65% of French people prioritize sustainable practices in their fashion choices, including environmentally-safe manufacturing, well-paid and fairly treated workers, and non-toxic substances.
The 2022 French AGEC law focuses on transparency with the consumer to allow them to effectively make informed choices when shopping for textiles. The legislation directly reflects customer desires, and therefore, is ultimately advantageous to a business strategy.
Being traceable also gives you the opportunity to show consumers how you are different from your competitors. Your brand’s manufacturing story is unique, and letting customers see behind the scenes of your supply chain can increase their loyalty.
What fashion brands need to know about AGEC
To effectively prepare to meet legislative requirements, companies need to be informed of exactly what is expected of them. Here’s what this means for your brand, and how you can get ready for it.
1. What information do the French AGEC laws require from brands?
Proper and comprehensive labeling is key to meeting these requirements. While it doesn’t have to be included on the garment itself, it must be accessible to the public for at least two years after the product is available.
2. The mandatory information includes:
- Environmental claims (such as the amount of water or energy saved in manufacturing)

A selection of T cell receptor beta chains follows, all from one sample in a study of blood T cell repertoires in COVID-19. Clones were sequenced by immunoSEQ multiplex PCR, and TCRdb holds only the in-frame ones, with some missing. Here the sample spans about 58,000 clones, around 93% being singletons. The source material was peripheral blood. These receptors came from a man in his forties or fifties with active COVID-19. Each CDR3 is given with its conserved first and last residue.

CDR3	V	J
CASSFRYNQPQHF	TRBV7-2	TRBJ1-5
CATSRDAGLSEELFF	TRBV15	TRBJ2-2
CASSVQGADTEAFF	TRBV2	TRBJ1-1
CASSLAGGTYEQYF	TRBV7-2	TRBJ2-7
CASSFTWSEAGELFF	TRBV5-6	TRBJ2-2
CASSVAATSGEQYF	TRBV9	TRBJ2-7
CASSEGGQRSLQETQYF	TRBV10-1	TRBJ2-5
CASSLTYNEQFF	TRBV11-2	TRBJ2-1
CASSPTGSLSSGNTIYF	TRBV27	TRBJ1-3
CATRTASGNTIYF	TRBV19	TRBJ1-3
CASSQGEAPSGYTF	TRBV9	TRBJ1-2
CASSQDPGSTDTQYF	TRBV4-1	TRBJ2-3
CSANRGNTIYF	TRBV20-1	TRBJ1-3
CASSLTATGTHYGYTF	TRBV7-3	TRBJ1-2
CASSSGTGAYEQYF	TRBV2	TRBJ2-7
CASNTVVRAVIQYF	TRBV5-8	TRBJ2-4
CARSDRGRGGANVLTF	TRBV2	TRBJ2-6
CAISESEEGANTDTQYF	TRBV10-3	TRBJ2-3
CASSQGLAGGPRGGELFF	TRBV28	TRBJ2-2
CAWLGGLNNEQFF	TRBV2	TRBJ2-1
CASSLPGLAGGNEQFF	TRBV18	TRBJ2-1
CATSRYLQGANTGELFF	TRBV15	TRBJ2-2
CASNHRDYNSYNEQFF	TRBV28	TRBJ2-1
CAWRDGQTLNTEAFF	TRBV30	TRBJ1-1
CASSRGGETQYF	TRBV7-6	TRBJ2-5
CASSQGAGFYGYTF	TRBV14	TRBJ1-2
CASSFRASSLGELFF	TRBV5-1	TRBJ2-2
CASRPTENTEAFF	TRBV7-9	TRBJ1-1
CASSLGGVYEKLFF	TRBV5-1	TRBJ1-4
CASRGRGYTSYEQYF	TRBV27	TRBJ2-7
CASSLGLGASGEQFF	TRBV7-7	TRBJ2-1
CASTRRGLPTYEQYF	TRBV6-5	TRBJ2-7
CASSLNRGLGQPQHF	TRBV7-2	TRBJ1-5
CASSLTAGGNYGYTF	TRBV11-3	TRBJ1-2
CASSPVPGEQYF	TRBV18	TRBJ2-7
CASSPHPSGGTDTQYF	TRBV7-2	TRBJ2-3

- Traceability through every step of the supply chain (including fabric creation and dyeing)
- The potential release of plastic microfibers (in garments with more than 50% synthetic material)
- Amount of recycled materials used
- Potential to recycle after use
- Hazardous substances incorporated (such as unsafe dyes, finishes, or materials)
- The compost or recycle potential of included packaging
3. Which fashion companies have to comply?
Businesses that operate any commercial activity in France, including brands, manufacturers, importers, and distributors of textile goods. Countries outside of France who wish to maintain their place in the French market must translate all product pages and include the above information. As previously mentioned, smaller brands will have more time to comply than their larger counterparts.
How to ensure compliance with new AGEC laws